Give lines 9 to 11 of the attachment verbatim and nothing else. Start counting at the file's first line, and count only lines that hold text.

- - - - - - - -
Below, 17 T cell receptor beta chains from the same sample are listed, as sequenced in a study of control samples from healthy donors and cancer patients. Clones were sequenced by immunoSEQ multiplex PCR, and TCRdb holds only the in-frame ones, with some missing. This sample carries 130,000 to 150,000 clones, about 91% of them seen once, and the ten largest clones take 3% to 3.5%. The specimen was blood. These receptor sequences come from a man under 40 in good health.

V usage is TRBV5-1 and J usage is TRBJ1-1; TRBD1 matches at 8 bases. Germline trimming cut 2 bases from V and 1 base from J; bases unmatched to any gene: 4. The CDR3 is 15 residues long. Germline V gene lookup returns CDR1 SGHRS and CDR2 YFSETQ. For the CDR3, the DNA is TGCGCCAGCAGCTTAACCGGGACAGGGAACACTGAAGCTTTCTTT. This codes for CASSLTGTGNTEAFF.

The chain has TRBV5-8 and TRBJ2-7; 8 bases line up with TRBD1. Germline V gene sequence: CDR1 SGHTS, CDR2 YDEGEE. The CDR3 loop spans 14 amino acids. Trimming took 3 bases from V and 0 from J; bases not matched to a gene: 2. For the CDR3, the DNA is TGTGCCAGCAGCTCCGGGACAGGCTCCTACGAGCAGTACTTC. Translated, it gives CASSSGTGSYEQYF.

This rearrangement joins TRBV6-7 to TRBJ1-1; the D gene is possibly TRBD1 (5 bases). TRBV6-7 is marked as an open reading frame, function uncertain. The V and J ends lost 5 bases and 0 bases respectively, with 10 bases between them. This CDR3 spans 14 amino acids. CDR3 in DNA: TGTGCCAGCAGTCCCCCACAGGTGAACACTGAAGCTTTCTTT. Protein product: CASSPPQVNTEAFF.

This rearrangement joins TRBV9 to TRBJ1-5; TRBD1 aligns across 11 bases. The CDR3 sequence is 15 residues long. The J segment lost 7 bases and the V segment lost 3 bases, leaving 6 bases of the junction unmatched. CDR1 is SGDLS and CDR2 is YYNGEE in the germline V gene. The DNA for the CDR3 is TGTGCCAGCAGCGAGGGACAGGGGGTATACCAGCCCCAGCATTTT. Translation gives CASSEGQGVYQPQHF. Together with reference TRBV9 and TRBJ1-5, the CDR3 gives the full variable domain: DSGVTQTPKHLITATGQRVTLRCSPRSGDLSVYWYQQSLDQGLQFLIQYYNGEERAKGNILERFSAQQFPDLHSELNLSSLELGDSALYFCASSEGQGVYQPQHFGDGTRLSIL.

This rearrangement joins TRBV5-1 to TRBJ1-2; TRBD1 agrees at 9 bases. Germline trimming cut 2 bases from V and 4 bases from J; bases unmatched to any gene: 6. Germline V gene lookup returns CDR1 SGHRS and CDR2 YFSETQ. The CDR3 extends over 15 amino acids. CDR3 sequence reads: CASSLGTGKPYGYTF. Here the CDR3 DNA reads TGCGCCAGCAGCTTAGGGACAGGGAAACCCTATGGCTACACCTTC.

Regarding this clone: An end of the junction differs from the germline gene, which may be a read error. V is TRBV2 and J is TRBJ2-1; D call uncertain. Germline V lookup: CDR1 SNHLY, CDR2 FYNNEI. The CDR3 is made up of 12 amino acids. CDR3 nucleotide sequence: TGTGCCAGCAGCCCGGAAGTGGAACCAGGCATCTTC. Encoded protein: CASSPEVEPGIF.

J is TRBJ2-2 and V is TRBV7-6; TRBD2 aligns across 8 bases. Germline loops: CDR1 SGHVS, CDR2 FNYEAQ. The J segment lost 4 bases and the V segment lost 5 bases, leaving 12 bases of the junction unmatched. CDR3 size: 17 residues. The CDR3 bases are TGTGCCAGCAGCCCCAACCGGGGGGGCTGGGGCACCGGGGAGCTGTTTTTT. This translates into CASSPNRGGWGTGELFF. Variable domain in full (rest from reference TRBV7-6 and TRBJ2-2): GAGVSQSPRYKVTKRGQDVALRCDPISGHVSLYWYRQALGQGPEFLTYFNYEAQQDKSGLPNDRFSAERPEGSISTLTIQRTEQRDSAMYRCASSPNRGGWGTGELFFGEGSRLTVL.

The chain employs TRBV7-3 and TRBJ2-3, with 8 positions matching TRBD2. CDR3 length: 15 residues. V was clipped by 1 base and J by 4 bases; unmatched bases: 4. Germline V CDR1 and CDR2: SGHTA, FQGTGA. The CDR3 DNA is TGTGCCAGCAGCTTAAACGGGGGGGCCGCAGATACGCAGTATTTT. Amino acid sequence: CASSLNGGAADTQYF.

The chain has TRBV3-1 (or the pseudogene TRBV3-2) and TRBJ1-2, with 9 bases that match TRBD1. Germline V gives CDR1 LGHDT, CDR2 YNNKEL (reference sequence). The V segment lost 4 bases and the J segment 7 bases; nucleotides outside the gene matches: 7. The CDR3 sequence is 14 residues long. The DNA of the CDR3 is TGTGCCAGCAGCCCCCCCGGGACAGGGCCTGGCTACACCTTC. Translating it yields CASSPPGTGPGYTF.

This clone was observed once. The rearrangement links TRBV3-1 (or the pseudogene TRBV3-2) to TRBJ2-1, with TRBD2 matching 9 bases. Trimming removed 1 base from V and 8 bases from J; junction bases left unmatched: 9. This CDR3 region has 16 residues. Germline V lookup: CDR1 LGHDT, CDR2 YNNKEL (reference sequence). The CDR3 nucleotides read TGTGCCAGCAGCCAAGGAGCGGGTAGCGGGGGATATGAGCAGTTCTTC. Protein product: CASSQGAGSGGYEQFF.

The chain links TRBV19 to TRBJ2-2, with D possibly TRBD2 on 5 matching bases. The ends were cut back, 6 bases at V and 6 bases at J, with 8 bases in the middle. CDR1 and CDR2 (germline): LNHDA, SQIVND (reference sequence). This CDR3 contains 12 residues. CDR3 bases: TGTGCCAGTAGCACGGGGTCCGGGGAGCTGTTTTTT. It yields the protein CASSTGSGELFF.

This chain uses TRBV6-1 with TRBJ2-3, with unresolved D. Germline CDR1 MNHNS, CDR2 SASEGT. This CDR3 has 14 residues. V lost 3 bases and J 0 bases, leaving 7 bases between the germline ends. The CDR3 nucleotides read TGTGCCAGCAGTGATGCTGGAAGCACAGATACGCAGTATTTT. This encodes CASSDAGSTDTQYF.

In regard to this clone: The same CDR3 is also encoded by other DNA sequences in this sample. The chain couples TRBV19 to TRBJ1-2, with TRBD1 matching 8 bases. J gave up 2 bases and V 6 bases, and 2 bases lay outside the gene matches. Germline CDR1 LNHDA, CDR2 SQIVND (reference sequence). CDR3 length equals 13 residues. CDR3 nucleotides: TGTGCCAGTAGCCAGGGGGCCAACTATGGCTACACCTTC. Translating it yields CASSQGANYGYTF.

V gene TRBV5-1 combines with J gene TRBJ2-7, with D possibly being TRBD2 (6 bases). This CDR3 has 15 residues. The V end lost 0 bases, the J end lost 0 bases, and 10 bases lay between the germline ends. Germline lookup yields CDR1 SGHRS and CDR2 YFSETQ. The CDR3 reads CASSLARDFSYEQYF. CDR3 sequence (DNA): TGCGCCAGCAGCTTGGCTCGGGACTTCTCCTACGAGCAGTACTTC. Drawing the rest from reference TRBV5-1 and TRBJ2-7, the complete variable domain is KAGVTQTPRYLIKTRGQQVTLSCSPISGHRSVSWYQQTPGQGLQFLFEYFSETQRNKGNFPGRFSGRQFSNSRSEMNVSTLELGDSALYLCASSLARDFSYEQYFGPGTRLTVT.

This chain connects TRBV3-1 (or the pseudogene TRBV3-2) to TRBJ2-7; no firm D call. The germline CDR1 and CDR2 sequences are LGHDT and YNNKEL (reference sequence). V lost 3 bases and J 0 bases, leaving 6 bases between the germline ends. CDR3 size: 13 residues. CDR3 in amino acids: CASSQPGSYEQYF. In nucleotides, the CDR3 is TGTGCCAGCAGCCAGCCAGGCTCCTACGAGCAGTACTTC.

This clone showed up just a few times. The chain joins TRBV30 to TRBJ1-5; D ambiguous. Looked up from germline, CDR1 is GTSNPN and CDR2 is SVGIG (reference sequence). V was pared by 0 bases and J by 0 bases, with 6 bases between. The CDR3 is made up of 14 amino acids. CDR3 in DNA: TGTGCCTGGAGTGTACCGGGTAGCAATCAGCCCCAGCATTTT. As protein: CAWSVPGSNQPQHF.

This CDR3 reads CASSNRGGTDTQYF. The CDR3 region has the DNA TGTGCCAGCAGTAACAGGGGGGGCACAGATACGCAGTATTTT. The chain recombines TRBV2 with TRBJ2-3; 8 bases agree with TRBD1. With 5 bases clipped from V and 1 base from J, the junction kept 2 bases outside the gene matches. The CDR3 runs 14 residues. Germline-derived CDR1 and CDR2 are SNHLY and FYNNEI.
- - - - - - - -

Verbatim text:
The chain employs TRBV7-3 and TRBJ2-3, with 8 positions matching TRBD2. CDR3 length: 15 residues. V was clipped by 1 base and J by 4 bases; unmatched bases: 4. Germline V CDR1 and CDR2: SGHTA, FQGTGA. The CDR3 DNA is TGTGCCAGCAGCTTAAACGGGGGGGCCGCAGATACGCAGTATTTT. Amino acid sequence: CASSLNGGAADTQYF.

The chain has TRBV3-1 (or the pseudogene TRBV3-2) and TRBJ1-2, with 9 bases that match TRBD1. Germline V gives CDR1 LGHDT, CDR2 YNNKEL (reference sequence). The V segment lost 4 bases and the J segment 7 bases; nucleotides outside the gene matches: 7. The CDR3 sequence is 14 residues long. The DNA of the CDR3 is TGTGCCAGCAGCCCCCCCGGGACAGGGCCTGGCTACACCTTC. Translating it yields CASSPPGTGPGYTF.

This clone was observed once. The rearrangement links TRBV3-1 (or the pseudogene TRBV3-2) to TRBJ2-1, with TRBD2 matching 9 bases. Trimming removed 1 base from V and 8 bases from J; junction bases left unmatched: 9. This CDR3 region has 16 residues. Germline V lookup: CDR1 LGHDT, CDR2 YNNKEL (reference sequence). The CDR3 nucleotides read TGTGCCAGCAGCCAAGGAGCGGGTAGCGGGGGATATGAGCAGTTCTTC. Protein product: CASSQGAGSGGYEQFF.